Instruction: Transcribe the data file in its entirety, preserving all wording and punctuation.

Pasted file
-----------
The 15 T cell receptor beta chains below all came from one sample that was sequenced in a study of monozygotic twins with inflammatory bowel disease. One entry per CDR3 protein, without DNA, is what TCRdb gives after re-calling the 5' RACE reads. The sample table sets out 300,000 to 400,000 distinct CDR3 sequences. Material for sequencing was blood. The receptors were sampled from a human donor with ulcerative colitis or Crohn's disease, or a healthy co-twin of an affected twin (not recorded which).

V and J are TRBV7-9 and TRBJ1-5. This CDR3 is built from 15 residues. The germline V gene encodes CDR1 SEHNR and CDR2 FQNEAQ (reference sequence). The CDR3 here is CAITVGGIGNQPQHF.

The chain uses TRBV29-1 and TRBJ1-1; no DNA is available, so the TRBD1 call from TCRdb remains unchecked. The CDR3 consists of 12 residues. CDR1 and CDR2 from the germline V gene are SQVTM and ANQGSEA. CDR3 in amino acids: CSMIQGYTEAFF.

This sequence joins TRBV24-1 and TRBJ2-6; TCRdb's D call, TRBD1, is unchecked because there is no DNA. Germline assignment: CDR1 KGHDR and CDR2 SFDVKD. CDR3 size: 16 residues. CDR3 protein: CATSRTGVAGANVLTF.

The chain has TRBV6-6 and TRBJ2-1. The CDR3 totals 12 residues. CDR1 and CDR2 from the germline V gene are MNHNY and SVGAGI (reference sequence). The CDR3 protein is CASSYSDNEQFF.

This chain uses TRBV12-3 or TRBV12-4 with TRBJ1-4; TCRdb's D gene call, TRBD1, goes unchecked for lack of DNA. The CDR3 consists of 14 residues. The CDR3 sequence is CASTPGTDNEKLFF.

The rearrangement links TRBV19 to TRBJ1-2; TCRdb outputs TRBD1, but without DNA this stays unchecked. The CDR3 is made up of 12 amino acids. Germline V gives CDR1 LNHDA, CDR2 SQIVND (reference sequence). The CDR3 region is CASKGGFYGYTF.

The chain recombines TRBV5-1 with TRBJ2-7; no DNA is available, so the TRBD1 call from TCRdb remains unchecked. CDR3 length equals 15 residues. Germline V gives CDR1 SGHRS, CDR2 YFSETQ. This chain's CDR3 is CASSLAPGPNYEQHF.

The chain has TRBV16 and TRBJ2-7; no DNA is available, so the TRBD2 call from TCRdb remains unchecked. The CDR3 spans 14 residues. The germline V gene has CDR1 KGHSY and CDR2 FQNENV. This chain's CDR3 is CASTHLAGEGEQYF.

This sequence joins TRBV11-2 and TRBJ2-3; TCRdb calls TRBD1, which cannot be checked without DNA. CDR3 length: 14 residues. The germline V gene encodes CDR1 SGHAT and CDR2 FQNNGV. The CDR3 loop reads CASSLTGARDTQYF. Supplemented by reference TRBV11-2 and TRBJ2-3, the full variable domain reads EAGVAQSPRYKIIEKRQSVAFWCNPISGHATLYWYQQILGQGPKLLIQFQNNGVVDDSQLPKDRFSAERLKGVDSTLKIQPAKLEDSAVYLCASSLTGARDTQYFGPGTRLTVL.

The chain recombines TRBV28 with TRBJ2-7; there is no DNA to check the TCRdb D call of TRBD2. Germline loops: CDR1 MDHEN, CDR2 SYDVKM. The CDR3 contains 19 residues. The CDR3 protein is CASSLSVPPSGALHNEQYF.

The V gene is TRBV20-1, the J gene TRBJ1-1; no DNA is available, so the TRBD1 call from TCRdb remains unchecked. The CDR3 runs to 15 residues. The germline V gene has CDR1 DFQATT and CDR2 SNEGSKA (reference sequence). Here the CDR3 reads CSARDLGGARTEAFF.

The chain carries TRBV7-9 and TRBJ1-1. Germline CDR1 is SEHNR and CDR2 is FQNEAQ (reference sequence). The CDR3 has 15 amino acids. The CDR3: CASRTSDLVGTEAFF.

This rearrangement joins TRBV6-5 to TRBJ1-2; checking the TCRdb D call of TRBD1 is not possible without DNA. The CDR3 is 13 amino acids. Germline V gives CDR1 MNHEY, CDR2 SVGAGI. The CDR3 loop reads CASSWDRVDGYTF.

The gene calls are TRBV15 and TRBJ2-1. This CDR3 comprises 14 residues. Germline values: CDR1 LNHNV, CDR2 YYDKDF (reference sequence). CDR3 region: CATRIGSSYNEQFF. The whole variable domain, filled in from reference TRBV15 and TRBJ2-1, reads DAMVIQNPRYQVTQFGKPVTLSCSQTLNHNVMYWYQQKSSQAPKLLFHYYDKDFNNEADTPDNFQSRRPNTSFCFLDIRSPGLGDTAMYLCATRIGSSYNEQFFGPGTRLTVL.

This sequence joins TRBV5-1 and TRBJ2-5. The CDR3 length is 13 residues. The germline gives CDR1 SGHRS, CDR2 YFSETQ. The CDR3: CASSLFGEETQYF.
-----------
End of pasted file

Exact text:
The 15 T cell receptor beta chains below all came from one sample that was sequenced in a study of monozygotic twins with inflammatory bowel disease. One entry per CDR3 protein, without DNA, is what TCRdb gives after re-calling the 5' RACE reads. The sample table sets out 300,000 to 400,000 distinct CDR3 sequences. Material for sequencing was blood. The receptors were sampled from a human donor with ulcerative colitis or Crohn's disease, or a healthy co-twin of an affected twin (not recorded which).

V and J are TRBV7-9 and TRBJ1-5. This CDR3 is built from 15 residues. The germline V gene encodes CDR1 SEHNR and CDR2 FQNEAQ (reference sequence). The CDR3 here is CAITVGGIGNQPQHF.

The chain uses TRBV29-1 and TRBJ1-1; no DNA is available, so the TRBD1 call from TCRdb remains unchecked. The CDR3 consists of 12 residues. CDR1 and CDR2 from the germline V gene are SQVTM and ANQGSEA. CDR3 in amino acids: CSMIQGYTEAFF.

This sequence joins TRBV24-1 and TRBJ2-6; TCRdb's D call, TRBD1, is unchecked because there is no DNA. Germline assignment: CDR1 KGHDR and CDR2 SFDVKD. CDR3 size: 16 residues. CDR3 protein: CATSRTGVAGANVLTF.

The chain has TRBV6-6 and TRBJ2-1. The CDR3 totals 12 residues. CDR1 and CDR2 from the germline V gene are MNHNY and SVGAGI (reference sequence). The CDR3 protein is CASSYSDNEQFF.

This chain uses TRBV12-3 or TRBV12-4 with TRBJ1-4; TCRdb's D gene call, TRBD1, goes unchecked for lack of DNA. The CDR3 consists of 14 residues. The CDR3 sequence is CASTPGTDNEKLFF.

The rearrangement links TRBV19 to TRBJ1-2; TCRdb outputs TRBD1, but without DNA this stays unchecked. The CDR3 is made up of 12 amino acids. Germline V gives CDR1 LNHDA, CDR2 SQIVND (reference sequence). The CDR3 region is CASKGGFYGYTF.

The chain recombines TRBV5-1 with TRBJ2-7; no DNA is available, so the TRBD1 call from TCRdb remains unchecked. CDR3 length equals 15 residues. Germline V gives CDR1 SGHRS, CDR2 YFSETQ. This chain's CDR3 is CASSLAPGPNYEQHF.

The chain has TRBV16 and TRBJ2-7; no DNA is available, so the TRBD2 call from TCRdb remains unchecked. The CDR3 spans 14 residues. The germline V gene has CDR1 KGHSY and CDR2 FQNENV. This chain's CDR3 is CASTHLAGEGEQYF.

This sequence joins TRBV11-2 and TRBJ2-3; TCRdb calls TRBD1, which cannot be checked without DNA. CDR3 length: 14 residues. The germline V gene encodes CDR1 SGHAT and CDR2 FQNNGV. The CDR3 loop reads CASSLTGARDTQYF. Supplemented by reference TRBV11-2 and TRBJ2-3, the full variable domain reads EAGVAQSPRYKIIEKRQSVAFWCNPISGHATLYWYQQILGQGPKLLIQFQNNGVVDDSQLPKDRFSAERLKGVDSTLKIQPAKLEDSAVYLCASSLTGARDTQYFGPGTRLTVL.

The chain recombines TRBV28 with TRBJ2-7; there is no DNA to check the TCRdb D call of TRBD2. Germline loops: CDR1 MDHEN, CDR2 SYDVKM. The CDR3 contains 19 residues. The CDR3 protein is CASSLSVPPSGALHNEQYF.

The V gene is TRBV20-1, the J gene TRBJ1-1; no DNA is available, so the TRBD1 call from TCRdb remains unchecked. The CDR3 runs to 15 residues. The germline V gene has CDR1 DFQATT and CDR2 SNEGSKA (reference sequence). Here the CDR3 reads CSARDLGGARTEAFF.

The chain carries TRBV7-9 and TRBJ1-1. Germline CDR1 is SEHNR and CDR2 is FQNEAQ (reference sequence). The CDR3 has 15 amino acids. The CDR3: CASRTSDLVGTEAFF.

This rearrangement joins TRBV6-5 to TRBJ1-2; checking the TCRdb D call of TRBD1 is not possible without DNA. The CDR3 is 13 amino acids. Germline V gives CDR1 MNHEY, CDR2 SVGAGI. The CDR3 loop reads CASSWDRVDGYTF.

The gene calls are TRBV15 and TRBJ2-1. This CDR3 comprises 14 residues. Germline values: CDR1 LNHNV, CDR2 YYDKDF (reference sequence). CDR3 region: CATRIGSSYNEQFF. The whole variable domain, filled in from reference TRBV15 and TRBJ2-1, reads DAMVIQNPRYQVTQFGKPVTLSCSQTLNHNVMYWYQQKSSQAPKLLFHYYDKDFNNEADTPDNFQSRRPNTSFCFLDIRSPGLGDTAMYLCATRIGSSYNEQFFGPGTRLTVL.

This sequence joins TRBV5-1 and TRBJ2-5. The CDR3 length is 13 residues. The germline gives CDR1 SGHRS, CDR2 YFSETQ. The CDR3: CASSLFGEETQYF.